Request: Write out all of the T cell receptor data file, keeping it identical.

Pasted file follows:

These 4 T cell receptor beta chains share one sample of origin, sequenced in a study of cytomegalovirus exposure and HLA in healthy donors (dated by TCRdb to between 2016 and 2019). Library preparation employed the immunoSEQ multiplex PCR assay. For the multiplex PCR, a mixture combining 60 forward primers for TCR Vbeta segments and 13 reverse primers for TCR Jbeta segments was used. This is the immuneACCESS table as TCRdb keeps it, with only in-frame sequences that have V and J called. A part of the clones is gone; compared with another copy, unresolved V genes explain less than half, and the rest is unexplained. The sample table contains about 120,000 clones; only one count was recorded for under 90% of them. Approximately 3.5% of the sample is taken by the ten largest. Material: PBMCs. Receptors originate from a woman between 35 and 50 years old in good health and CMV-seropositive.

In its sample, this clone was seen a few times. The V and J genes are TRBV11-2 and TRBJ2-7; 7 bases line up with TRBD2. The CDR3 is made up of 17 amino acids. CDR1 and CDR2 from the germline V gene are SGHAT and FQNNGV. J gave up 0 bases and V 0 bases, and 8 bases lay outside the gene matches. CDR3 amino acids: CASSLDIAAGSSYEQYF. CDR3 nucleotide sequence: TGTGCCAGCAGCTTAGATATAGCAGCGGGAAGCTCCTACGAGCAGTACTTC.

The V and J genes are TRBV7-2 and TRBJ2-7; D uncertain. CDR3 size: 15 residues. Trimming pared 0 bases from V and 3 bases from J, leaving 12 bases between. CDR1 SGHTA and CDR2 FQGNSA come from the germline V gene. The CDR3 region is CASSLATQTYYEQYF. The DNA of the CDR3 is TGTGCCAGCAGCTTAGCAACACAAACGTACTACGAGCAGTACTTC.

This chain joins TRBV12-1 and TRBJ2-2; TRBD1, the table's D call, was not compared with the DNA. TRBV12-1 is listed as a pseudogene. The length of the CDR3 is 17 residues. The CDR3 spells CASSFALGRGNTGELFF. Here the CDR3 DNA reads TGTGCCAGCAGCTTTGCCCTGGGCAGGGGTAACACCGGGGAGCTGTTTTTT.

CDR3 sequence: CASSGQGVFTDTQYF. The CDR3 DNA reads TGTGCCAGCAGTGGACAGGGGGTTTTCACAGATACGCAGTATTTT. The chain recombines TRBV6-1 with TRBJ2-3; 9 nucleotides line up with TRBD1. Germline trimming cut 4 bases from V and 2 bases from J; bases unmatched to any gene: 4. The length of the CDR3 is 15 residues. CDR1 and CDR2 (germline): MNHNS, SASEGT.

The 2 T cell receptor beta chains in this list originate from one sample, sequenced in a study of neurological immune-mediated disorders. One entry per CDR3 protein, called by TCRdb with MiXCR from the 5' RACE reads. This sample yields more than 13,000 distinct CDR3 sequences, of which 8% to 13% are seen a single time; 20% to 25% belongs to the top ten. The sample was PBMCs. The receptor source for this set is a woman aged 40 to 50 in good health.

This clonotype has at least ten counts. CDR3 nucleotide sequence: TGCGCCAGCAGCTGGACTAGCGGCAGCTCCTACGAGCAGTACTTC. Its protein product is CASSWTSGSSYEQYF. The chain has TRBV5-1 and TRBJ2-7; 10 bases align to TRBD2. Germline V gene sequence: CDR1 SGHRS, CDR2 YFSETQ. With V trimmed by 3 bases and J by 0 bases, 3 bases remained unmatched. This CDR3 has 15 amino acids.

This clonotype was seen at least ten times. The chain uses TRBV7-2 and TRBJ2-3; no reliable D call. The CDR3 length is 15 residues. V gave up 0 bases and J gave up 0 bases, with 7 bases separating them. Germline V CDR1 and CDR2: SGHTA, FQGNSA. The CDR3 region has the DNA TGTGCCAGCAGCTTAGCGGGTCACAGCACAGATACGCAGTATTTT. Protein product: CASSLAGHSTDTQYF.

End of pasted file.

These 4 T cell receptor beta chains share one sample of origin, sequenced in a study of cytomegalovirus exposure and HLA in healthy donors (dated by TCRdb to between 2016 and 2019). Library preparation employed the immunoSEQ multiplex PCR assay. For the multiplex PCR, a mixture combining 60 forward primers for TCR Vbeta segments and 13 reverse primers for TCR Jbeta segments was used. This is the immuneACCESS table as TCRdb keeps it, with only in-frame sequences that have V and J called. A part of the clones is gone; compared with another copy, unresolved V genes explain less than half, and the rest is unexplained. The sample table contains about 120,000 clones; only one count was recorded for under 90% of them. Approximately 3.5% of the sample is taken by the ten largest. Material: PBMCs. Receptors originate from a woman between 35 and 50 years old in good health and CMV-seropositive.

In its sample, this clone was seen a few times. The V and J genes are TRBV11-2 and TRBJ2-7; 7 bases line up with TRBD2. The CDR3 is made up of 17 amino acids. CDR1 and CDR2 from the germline V gene are SGHAT and FQNNGV. J gave up 0 bases and V 0 bases, and 8 bases lay outside the gene matches. CDR3 amino acids: CASSLDIAAGSSYEQYF. CDR3 nucleotide sequence: TGTGCCAGCAGCTTAGATATAGCAGCGGGAAGCTCCTACGAGCAGTACTTC.

The V and J genes are TRBV7-2 and TRBJ2-7; D uncertain. CDR3 size: 15 residues. Trimming pared 0 bases from V and 3 bases from J, leaving 12 bases between. CDR1 SGHTA and CDR2 FQGNSA come from the germline V gene. The CDR3 region is CASSLATQTYYEQYF. The DNA of the CDR3 is TGTGCCAGCAGCTTAGCAACACAAACGTACTACGAGCAGTACTTC.

This chain joins TRBV12-1 and TRBJ2-2; TRBD1, the table's D call, was not compared with the DNA. TRBV12-1 is listed as a pseudogene. The length of the CDR3 is 17 residues. The CDR3 spells CASSFALGRGNTGELFF. Here the CDR3 DNA reads TGTGCCAGCAGCTTTGCCCTGGGCAGGGGTAACACCGGGGAGCTGTTTTTT.

CDR3 sequence: CASSGQGVFTDTQYF. The CDR3 DNA reads TGTGCCAGCAGTGGACAGGGGGTTTTCACAGATACGCAGTATTTT. The chain recombines TRBV6-1 with TRBJ2-3; 9 nucleotides line up with TRBD1. Germline trimming cut 4 bases from V and 2 bases from J; bases unmatched to any gene: 4. The length of the CDR3 is 15 residues. CDR1 and CDR2 (germline): MNHNS, SASEGT.

The 2 T cell receptor beta chains in this list originate from one sample, sequenced in a study of neurological immune-mediated disorders. One entry per CDR3 protein, called by TCRdb with MiXCR from the 5' RACE reads. This sample yields more than 13,000 distinct CDR3 sequences, of which 8% to 13% are seen a single time; 20% to 25% belongs to the top ten. The sample was PBMCs. The receptor source for this set is a woman aged 40 to 50 in good health.

This clonotype has at least ten counts. CDR3 nucleotide sequence: TGCGCCAGCAGCTGGACTAGCGGCAGCTCCTACGAGCAGTACTTC. Its protein product is CASSWTSGSSYEQYF. The chain has TRBV5-1 and TRBJ2-7; 10 bases align to TRBD2. Germline V gene sequence: CDR1 SGHRS, CDR2 YFSETQ. With V trimmed by 3 bases and J by 0 bases, 3 bases remained unmatched. This CDR3 has 15 amino acids.

This clonotype was seen at least ten times. The chain uses TRBV7-2 and TRBJ2-3; no reliable D call. The CDR3 length is 15 residues. V gave up 0 bases and J gave up 0 bases, with 7 bases separating them. Germline V CDR1 and CDR2: SGHTA, FQGNSA. The CDR3 region has the DNA TGTGCCAGCAGCTTAGCGGGTCACAGCACAGATACGCAGTATTTT. Protein product: CASSLAGHSTDTQYF.